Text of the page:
Here is the Video if you prefer listening to reading!
There are many misconceptions about autism, as many people may only know about it from movies and tv shows…but what is it really? Is everyone autistic good at chess, have supernatural savant abilities or are they all non-verbal? Hopefully, this post will help dispells some common myths and misconceptions about autism.
Myth #1: Autism is like how that movie or TV show portrayed autism is for everyone!
When I say the word Autism, what immediately comes to mind? Is it Raymond the autistic savant in Rain man? Or the equally autistic savant surgeon Dr Shaun Murphy in the Good doctor? Or perhaps it is Sheldon from the Big Bang theory who displays autistic traits?
If TV shows and movies are not your thing… Maybe you have experienced a personal encounter with autism in your childhood. Perhaps, you remember that “special kid” in your class that had trouble communicating with the rest of the class or was often disruptive and non-verbal.
Those with autism are often labelled as strange, weird or quirky and often feel ostracised and often become the victims of bullying at school and also in the workplace.
Myth #2: Only boys get autism! Girls don’t!
It was believed previously that there is that there is a 3:1 ratio of diagnosis of autism in boys in comparison to girls. But, current research and efforts to improve the sensitivity of diagnostic testing for autism has revealed that the number of girls is actually higher than they initially thought. The ratio is most likely to be closer to 2:1 ratio autism in boys to girls.
Why is this the case?
This could be from a multitude of factors, but one particular factor is the difference in the way boys and girls tend to act and also the greater understanding of the different signs and symptoms of autism.
In my opinion, girls tend to live a more sheltered life with a lot of them having their behaviour modified at a young age by their mother or father. Girls tend to be better at mimicking and almost like a chameleon trying to blend in with other girls their age. They may have also grown up with ‘neurotypical’ females around them who they copy, either a sister or a close friend/relative, who then teach and mentor them to act like they are “supposed to”. Boy’s don’t tend to do that as much and hence autistic boys are more likely to be diagnosed at an earlier age and if at all in comparison to girls.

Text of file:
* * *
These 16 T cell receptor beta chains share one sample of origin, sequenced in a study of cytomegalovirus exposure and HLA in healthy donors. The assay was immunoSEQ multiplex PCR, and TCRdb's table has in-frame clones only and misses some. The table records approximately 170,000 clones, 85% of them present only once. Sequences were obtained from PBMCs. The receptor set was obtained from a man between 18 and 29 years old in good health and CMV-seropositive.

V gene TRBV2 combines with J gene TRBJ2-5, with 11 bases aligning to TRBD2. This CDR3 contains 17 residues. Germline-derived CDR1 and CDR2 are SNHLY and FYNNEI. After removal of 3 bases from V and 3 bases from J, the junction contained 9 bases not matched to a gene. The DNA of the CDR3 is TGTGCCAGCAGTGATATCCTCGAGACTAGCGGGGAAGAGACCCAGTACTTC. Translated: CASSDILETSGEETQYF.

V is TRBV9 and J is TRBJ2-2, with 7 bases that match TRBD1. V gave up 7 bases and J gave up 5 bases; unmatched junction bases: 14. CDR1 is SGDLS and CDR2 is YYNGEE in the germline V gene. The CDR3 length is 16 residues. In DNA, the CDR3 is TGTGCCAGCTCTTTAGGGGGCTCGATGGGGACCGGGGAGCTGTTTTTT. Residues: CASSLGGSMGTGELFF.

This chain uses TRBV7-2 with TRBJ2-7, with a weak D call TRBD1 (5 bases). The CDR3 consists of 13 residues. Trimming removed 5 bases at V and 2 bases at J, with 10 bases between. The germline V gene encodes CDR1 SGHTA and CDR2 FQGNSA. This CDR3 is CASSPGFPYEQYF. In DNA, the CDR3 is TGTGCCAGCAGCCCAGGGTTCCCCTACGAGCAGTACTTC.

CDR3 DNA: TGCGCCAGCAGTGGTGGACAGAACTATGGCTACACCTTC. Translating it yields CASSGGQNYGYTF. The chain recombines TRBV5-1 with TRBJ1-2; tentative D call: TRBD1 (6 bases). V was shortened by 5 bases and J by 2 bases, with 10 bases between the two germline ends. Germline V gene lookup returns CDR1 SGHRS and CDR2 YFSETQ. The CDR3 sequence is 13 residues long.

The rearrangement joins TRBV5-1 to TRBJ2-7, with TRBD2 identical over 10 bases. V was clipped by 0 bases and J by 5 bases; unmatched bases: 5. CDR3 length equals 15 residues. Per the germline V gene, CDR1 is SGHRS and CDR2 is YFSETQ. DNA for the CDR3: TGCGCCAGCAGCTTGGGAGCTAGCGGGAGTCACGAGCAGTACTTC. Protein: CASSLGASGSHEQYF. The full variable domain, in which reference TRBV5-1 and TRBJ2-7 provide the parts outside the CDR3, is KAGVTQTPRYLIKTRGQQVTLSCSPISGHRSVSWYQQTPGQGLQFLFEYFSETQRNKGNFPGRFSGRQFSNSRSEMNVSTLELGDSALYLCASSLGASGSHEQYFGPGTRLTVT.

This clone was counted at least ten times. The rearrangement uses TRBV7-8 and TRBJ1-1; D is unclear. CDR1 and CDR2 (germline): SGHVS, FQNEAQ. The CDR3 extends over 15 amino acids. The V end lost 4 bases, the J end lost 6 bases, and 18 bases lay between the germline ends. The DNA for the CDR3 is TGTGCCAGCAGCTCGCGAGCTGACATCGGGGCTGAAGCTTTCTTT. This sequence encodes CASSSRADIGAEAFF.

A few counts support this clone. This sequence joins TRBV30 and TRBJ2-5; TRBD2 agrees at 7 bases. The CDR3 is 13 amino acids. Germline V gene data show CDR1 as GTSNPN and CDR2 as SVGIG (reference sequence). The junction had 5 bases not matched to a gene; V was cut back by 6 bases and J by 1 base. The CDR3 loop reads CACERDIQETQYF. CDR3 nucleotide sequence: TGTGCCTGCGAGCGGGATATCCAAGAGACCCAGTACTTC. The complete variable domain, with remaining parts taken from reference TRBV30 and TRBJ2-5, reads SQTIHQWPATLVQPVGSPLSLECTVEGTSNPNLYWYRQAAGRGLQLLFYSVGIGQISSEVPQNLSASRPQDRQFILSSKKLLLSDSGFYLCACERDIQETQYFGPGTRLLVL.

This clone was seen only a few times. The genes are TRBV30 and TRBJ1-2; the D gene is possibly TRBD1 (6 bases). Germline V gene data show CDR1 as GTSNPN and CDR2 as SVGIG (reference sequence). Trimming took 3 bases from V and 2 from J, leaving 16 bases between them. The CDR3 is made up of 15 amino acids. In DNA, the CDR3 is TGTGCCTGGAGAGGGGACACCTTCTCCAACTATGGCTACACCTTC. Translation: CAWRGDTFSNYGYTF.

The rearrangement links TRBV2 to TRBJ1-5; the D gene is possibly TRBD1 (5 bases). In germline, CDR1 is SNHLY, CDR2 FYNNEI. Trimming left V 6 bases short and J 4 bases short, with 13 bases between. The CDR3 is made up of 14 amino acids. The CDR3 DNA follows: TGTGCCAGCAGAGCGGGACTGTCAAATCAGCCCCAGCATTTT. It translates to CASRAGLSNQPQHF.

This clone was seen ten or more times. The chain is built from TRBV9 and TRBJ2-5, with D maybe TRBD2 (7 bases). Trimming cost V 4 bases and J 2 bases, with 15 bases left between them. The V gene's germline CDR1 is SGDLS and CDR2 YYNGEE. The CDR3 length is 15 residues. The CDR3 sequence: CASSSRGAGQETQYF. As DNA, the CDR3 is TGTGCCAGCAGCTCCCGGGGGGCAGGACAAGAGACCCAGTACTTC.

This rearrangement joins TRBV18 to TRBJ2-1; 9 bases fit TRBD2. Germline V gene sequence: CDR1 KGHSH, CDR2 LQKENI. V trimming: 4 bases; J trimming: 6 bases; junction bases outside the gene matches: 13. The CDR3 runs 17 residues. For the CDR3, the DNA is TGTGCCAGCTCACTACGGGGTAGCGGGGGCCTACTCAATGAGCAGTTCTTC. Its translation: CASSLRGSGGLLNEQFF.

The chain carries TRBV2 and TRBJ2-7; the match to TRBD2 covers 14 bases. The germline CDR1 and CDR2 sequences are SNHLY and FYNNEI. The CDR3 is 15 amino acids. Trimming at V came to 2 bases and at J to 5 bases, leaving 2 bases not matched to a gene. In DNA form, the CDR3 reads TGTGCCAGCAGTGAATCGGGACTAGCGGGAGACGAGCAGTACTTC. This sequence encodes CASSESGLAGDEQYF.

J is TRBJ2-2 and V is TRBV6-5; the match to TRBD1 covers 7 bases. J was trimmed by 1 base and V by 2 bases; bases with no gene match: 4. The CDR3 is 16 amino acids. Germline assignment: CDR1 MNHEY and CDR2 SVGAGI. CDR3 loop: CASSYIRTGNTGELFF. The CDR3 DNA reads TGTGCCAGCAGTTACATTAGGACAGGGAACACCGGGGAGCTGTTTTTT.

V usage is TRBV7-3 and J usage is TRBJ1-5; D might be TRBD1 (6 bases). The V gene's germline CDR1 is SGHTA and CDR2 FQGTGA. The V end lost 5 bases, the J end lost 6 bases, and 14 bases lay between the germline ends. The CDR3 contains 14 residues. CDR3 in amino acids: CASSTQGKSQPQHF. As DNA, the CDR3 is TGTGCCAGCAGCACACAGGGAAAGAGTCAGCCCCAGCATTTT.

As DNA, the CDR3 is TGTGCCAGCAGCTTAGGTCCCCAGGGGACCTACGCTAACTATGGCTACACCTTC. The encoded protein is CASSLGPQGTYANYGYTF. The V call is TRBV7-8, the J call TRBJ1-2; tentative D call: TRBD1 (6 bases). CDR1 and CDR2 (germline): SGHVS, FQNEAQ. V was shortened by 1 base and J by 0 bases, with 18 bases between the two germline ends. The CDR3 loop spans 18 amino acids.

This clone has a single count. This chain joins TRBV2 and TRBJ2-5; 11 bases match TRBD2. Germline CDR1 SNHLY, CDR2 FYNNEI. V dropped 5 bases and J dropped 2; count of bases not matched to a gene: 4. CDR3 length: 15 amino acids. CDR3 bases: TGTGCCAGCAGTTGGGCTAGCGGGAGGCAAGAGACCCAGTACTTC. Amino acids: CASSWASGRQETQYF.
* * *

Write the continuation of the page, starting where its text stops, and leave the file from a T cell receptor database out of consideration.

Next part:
These boys are able to get the help they need to help modify their abnormal behaviours and mindsets at an earlier age. Many girls unfortunately who have pretended to be ‘normal’, seep through the cracks in getting diagnosed and thus grow up struggling to understand why they never seem to fit in with others.
Some questions they may ask themselves:
- Why do I never know what to say or do in certain social circumstances?
- How come everyone else knows naturally what to do or say?
- How can I know if this person is my friend or not? Do they like me or not?
- How does body language work and why does it matter?
- What does my tone of voice have to do with anything?
These are only some of the questions autistic people may ask themselves…
Myth# 3: You don’t look like you are autistic! You don’t have to look autistic, to be autistic
Often people misconceptions about people with autism may say, “You can’t be autistic, you don’t look like it!” This can make us who may have autistic feel upset, angry or guilty…are you accusing us of lying and fabricating our diagnosis? You haven’t ever lived in or walked in our shoes before.
Let me ask you, “Does someone have to look like they have high blood pressure to have it? Or does someone have to look like they have kidney cancer to have kidney cancer?”
Physical appearance and attributes are not the only diagnostic markers of people with diseases and if at all for autism.
It’s like judging a book by its cover, you can assume ANYTHING about the book, but unless you open it t and read it, you will not know what is inside.
Myth #4: All autistic people are the same
Autism manifests uniquely differently in each individual and one size does not fit all. Autism has actually been redefined as the ‘Autistic Spectrum Disorder’: It could mean you could be on the more severe ‘Low functioning’ side of the ‘spectrum’ here you may not be even able to speak or communicate with others. On the other hand, you could be ‘ High functioning’ side and live a relatively ‘normal life’, like holding down a steady job, get married and even have kids.